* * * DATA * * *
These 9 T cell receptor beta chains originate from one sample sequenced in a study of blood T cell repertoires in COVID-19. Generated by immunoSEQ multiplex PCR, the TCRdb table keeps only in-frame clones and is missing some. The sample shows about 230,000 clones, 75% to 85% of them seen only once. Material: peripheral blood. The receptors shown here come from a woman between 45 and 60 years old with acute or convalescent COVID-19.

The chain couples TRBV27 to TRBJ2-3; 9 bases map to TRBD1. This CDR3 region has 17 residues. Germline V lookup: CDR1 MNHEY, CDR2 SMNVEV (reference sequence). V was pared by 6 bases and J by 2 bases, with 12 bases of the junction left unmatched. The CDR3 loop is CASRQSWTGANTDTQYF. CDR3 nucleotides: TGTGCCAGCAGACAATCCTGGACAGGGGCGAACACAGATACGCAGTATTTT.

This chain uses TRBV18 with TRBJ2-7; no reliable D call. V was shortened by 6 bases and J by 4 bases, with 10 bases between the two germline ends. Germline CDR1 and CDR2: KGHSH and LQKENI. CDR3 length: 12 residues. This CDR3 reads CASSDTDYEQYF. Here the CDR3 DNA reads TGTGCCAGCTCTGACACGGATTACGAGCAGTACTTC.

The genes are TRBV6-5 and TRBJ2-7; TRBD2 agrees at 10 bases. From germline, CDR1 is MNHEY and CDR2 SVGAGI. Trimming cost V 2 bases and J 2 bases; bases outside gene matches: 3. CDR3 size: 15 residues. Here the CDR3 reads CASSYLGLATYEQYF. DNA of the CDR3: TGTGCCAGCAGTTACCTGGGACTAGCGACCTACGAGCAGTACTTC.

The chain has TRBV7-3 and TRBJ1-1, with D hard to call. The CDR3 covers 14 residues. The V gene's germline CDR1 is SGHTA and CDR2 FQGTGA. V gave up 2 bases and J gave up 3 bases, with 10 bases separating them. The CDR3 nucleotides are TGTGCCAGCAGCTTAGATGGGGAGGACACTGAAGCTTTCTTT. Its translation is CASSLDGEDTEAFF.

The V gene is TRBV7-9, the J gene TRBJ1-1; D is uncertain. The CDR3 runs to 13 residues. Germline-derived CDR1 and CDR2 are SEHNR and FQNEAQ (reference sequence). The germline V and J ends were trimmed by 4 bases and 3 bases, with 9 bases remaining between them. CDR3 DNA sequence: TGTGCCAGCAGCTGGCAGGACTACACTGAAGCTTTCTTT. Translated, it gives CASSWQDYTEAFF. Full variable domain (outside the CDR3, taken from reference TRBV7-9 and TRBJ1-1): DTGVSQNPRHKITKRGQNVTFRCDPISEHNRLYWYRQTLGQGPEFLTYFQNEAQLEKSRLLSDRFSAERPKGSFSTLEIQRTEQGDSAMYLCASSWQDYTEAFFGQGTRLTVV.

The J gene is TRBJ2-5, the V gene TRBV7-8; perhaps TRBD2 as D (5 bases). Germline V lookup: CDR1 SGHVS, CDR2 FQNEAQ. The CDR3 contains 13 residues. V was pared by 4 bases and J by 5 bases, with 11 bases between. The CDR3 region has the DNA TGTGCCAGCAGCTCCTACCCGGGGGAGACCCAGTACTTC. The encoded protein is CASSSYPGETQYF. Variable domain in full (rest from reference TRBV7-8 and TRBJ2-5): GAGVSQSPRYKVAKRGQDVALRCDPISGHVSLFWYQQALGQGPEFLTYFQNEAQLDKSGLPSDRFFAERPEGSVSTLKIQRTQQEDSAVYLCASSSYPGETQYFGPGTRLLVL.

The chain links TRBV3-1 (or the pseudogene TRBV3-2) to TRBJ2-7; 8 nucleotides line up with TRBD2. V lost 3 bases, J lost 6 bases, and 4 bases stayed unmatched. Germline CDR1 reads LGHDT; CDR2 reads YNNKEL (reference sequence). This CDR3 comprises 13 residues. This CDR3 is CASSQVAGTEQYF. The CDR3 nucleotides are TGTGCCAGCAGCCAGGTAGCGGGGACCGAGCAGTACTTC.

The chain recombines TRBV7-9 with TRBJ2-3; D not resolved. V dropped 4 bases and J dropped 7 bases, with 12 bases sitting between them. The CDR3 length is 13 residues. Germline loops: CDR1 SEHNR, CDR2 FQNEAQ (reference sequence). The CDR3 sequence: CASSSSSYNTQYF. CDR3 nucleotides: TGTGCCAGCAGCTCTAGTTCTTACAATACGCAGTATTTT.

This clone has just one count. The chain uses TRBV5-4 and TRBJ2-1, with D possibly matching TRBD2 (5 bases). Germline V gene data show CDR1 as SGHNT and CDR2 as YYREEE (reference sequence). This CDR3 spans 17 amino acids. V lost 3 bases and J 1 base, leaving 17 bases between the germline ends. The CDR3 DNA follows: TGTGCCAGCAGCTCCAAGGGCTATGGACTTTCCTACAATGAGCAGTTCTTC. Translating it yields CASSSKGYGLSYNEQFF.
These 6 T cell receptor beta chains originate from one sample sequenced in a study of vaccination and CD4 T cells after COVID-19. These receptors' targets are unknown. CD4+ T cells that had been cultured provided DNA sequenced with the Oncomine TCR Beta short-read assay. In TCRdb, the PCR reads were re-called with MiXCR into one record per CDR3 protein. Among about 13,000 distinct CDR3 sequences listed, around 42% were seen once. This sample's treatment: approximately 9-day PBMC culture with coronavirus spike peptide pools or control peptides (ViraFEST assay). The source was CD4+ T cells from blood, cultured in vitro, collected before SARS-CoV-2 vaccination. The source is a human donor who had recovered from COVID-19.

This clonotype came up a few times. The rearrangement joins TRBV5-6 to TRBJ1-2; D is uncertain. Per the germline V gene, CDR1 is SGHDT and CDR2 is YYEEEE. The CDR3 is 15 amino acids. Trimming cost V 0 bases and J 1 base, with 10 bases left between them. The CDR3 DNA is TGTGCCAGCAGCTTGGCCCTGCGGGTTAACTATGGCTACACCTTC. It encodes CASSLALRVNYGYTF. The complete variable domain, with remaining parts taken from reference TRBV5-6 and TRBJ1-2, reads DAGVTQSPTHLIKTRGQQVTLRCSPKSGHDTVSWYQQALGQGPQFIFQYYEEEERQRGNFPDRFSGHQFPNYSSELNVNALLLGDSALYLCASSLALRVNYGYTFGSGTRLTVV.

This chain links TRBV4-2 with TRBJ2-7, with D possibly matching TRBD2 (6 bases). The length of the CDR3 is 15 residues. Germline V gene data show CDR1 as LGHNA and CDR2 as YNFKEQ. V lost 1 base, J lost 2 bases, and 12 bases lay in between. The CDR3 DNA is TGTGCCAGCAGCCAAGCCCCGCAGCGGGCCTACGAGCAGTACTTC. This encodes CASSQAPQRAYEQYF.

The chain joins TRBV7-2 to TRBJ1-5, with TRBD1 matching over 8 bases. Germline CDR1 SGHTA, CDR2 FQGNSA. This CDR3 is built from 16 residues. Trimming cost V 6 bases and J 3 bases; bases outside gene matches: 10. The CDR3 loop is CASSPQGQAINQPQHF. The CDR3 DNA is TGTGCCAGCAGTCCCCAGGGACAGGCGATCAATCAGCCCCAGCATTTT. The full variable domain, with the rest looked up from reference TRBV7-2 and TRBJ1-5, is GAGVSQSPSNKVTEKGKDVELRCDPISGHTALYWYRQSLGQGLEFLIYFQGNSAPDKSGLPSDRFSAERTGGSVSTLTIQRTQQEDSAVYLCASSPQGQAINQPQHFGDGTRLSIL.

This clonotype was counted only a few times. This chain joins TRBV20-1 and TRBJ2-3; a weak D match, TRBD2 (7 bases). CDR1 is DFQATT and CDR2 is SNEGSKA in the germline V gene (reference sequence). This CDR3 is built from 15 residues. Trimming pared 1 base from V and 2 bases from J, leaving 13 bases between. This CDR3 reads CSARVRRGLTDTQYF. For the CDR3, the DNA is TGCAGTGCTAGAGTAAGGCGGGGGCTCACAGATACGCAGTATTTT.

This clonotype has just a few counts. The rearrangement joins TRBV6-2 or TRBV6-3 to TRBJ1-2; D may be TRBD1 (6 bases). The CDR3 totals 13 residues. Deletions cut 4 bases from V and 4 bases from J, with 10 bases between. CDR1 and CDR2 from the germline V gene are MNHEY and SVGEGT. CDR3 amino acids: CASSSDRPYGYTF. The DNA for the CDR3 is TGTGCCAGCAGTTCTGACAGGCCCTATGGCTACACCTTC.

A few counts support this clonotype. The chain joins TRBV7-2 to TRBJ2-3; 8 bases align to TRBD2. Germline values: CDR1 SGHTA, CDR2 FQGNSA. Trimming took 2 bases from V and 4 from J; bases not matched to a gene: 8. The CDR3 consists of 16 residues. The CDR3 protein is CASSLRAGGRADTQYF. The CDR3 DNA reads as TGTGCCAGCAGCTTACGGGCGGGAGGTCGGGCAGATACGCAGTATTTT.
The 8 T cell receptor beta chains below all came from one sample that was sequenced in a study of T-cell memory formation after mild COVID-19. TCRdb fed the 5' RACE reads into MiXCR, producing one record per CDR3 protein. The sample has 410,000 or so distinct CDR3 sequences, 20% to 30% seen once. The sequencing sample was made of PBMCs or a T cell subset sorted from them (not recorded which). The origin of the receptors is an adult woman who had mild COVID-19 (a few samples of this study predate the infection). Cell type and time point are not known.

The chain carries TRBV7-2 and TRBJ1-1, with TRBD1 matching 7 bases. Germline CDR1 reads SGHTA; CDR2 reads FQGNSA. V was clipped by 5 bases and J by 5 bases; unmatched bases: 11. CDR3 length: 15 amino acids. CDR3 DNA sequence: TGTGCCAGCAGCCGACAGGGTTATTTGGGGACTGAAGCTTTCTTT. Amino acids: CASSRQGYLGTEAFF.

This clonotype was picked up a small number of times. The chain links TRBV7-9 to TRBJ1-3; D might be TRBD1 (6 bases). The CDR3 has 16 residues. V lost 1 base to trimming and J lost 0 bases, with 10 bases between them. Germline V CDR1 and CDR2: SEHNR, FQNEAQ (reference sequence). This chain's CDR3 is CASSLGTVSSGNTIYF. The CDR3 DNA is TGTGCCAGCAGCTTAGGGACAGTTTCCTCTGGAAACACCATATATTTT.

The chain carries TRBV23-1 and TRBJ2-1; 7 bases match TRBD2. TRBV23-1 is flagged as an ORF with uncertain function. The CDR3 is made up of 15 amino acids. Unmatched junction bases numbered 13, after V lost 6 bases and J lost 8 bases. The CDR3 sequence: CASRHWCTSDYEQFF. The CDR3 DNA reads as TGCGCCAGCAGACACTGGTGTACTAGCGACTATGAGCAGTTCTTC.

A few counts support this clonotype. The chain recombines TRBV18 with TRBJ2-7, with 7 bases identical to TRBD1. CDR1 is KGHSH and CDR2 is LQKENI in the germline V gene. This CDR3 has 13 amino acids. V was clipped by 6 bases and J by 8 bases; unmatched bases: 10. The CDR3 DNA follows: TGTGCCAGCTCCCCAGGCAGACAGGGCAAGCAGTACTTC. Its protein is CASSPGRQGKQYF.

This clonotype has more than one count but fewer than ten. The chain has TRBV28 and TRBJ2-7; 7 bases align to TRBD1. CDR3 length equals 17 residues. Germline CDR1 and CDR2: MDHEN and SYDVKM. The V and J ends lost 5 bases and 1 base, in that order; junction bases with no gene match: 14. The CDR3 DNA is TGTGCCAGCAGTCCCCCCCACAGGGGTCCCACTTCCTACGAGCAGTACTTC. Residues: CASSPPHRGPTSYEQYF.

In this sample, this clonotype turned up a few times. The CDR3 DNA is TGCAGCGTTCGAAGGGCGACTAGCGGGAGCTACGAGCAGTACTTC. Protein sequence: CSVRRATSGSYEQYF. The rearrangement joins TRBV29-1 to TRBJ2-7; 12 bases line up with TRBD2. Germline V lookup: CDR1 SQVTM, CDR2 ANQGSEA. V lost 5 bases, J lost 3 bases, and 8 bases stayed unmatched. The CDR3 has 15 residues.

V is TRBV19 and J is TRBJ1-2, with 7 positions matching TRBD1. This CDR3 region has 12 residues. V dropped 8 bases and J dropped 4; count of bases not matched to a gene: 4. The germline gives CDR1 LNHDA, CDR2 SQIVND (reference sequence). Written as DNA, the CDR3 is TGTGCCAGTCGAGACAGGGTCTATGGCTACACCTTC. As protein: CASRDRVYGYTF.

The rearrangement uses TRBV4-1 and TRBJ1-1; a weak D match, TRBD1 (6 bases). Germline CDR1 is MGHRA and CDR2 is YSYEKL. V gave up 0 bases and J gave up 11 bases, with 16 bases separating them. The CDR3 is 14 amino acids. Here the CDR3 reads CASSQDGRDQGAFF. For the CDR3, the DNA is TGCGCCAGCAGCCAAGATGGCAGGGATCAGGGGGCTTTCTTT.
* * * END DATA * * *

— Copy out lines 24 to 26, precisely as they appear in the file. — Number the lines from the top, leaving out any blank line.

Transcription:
In this sample, this clonotype turned up a few times. The CDR3 DNA is TGCAGCGTTCGAAGGGCGACTAGCGGGAGCTACGAGCAGTACTTC. Protein sequence: CSVRRATSGSYEQYF. The rearrangement joins TRBV29-1 to TRBJ2-7; 12 bases line up with TRBD2. Germline V lookup: CDR1 SQVTM, CDR2 ANQGSEA. V lost 5 bases, J lost 3 bases, and 8 bases stayed unmatched. The CDR3 has 15 residues.

V is TRBV19 and J is TRBJ1-2, with 7 positions matching TRBD1. This CDR3 region has 12 residues. V dropped 8 bases and J dropped 4; count of bases not matched to a gene: 4. The germline gives CDR1 LNHDA, CDR2 SQIVND (reference sequence). Written as DNA, the CDR3 is TGTGCCAGTCGAGACAGGGTCTATGGCTACACCTTC. As protein: CASRDRVYGYTF.

The rearrangement uses TRBV4-1 and TRBJ1-1; a weak D match, TRBD1 (6 bases). Germline CDR1 is MGHRA and CDR2 is YSYEKL. V gave up 0 bases and J gave up 11 bases, with 16 bases separating them. The CDR3 is 14 amino acids. Here the CDR3 reads CASSQDGRDQGAFF. For the CDR3, the DNA is TGCGCCAGCAGCCAAGATGGCAGGGATCAGGGGGCTTTCTTT.